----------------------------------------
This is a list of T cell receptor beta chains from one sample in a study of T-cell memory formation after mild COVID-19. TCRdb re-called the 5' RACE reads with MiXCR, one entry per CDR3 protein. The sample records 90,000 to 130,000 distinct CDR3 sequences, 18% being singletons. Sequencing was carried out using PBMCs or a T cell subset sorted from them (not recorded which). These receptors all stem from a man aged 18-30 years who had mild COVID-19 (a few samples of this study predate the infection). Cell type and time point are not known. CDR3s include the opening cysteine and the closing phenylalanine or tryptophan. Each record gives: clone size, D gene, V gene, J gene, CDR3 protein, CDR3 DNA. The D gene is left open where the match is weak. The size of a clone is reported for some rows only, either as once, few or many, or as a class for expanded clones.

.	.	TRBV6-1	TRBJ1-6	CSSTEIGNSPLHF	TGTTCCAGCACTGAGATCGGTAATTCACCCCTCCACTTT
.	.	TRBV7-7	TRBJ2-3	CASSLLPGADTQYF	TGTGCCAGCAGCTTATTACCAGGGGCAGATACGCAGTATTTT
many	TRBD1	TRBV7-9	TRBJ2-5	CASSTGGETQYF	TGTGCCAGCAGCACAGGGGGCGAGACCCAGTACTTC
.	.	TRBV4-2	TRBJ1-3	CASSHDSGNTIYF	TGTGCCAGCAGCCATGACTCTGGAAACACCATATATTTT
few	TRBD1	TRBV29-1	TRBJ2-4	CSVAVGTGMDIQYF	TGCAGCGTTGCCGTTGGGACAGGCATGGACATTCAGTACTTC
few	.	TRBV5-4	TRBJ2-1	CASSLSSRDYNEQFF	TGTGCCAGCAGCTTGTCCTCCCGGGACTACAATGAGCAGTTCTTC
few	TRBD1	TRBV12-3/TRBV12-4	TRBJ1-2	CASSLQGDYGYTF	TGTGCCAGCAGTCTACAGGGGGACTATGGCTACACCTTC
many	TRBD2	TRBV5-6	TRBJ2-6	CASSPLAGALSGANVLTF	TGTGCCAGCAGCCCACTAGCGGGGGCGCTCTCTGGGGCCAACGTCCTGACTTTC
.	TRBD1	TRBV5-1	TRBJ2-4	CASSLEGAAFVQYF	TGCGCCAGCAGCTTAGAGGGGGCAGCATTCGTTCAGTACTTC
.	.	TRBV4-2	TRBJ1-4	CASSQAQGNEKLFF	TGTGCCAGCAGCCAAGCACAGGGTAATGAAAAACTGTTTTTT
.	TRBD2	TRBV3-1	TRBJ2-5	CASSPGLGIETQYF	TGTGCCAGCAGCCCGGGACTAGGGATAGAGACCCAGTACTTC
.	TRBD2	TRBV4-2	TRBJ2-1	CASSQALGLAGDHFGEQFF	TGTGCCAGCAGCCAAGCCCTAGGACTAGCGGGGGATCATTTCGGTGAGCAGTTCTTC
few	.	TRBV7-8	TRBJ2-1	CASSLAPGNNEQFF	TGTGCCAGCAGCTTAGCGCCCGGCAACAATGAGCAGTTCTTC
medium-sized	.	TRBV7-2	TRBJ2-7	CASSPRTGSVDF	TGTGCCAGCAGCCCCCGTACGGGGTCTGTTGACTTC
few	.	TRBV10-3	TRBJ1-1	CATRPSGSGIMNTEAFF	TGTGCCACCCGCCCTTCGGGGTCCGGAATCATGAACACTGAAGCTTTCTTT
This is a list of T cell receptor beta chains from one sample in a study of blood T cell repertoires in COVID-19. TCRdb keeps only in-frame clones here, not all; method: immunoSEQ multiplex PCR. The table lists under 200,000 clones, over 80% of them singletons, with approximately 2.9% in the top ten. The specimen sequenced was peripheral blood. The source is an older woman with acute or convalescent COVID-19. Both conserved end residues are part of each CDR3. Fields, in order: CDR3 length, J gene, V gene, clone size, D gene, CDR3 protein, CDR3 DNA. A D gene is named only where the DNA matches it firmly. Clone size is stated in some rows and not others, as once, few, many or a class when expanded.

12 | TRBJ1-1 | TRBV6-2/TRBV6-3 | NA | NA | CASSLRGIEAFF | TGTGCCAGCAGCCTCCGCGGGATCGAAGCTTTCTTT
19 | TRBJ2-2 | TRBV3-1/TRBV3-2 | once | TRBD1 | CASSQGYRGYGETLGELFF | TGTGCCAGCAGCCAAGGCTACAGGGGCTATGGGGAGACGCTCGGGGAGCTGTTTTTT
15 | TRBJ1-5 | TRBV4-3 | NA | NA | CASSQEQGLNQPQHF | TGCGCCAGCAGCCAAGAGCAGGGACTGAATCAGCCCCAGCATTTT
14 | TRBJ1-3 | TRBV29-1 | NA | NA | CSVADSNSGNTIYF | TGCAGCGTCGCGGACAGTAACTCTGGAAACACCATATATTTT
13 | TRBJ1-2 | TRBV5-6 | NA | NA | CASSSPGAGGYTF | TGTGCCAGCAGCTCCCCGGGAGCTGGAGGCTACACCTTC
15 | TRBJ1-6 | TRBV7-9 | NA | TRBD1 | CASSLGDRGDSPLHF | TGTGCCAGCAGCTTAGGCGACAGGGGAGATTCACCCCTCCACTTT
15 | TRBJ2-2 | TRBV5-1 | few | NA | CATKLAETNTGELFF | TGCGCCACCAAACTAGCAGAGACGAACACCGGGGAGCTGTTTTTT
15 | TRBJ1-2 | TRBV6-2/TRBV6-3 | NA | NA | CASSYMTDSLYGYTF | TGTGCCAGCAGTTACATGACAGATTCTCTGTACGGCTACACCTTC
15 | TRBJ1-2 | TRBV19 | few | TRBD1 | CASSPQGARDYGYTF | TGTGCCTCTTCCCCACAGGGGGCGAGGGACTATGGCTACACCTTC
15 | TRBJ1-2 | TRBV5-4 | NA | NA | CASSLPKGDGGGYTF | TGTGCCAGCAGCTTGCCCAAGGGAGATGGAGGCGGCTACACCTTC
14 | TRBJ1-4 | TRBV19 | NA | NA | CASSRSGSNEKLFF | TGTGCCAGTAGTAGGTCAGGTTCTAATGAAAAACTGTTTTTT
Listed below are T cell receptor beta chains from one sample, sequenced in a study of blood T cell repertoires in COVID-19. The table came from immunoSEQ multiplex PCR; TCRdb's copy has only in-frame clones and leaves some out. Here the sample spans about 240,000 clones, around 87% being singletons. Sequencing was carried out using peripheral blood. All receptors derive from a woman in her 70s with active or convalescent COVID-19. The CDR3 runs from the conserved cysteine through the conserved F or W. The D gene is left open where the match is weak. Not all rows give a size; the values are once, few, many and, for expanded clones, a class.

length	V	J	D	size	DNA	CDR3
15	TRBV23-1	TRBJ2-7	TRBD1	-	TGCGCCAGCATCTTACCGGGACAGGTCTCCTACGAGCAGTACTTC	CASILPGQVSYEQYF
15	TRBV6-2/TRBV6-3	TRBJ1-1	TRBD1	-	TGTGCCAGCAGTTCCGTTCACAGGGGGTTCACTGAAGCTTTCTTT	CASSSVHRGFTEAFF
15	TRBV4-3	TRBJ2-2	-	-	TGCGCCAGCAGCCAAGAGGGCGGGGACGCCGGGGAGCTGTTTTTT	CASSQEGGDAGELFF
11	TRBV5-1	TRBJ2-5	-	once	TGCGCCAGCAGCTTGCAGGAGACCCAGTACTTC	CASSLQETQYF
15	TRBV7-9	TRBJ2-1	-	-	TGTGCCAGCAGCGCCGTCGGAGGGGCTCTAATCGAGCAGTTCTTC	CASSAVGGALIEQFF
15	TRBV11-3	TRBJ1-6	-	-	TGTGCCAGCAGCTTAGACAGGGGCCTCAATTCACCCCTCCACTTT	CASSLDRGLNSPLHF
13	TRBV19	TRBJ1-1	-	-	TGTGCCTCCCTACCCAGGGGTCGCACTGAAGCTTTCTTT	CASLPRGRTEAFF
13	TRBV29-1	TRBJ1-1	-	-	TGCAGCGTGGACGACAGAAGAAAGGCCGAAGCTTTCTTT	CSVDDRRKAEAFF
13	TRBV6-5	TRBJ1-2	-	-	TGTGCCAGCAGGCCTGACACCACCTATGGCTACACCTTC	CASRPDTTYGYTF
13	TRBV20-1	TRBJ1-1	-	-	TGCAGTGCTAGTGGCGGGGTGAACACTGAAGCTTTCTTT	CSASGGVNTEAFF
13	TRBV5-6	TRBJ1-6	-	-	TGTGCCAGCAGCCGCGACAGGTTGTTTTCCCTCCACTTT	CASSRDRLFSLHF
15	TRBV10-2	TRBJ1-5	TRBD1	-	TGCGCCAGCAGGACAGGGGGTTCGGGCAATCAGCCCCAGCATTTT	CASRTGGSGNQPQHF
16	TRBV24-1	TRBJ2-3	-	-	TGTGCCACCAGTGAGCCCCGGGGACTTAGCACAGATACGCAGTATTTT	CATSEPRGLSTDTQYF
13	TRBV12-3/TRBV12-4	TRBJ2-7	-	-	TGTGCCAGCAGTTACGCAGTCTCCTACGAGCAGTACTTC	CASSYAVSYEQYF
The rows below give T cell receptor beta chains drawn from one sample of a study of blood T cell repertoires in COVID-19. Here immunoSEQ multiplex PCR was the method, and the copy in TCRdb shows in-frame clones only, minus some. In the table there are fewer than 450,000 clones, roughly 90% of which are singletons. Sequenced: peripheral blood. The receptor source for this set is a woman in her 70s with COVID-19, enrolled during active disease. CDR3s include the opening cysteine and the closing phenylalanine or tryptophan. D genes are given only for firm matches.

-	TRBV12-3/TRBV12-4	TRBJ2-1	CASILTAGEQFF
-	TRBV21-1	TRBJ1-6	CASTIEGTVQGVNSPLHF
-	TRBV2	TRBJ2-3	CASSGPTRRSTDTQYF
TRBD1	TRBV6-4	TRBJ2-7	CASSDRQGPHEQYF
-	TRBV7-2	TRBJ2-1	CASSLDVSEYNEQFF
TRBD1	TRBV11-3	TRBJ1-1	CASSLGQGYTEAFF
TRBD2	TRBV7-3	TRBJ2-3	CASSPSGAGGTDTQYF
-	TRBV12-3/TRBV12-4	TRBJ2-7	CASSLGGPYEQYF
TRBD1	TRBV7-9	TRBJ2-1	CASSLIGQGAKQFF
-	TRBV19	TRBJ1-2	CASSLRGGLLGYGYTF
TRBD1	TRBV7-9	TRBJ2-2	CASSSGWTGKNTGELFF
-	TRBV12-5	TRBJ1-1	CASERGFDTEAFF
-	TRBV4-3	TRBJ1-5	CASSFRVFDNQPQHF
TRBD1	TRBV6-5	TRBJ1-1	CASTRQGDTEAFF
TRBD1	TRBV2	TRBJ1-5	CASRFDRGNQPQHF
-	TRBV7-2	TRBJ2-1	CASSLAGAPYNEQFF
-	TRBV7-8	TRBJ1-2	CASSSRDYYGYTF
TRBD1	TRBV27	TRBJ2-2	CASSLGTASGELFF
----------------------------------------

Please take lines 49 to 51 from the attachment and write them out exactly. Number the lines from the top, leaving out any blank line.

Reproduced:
TRBD1	TRBV6-4	TRBJ2-7	CASSDRQGPHEQYF
-	TRBV7-2	TRBJ2-1	CASSLDVSEYNEQFF
TRBD1	TRBV11-3	TRBJ1-1	CASSLGQGYTEAFF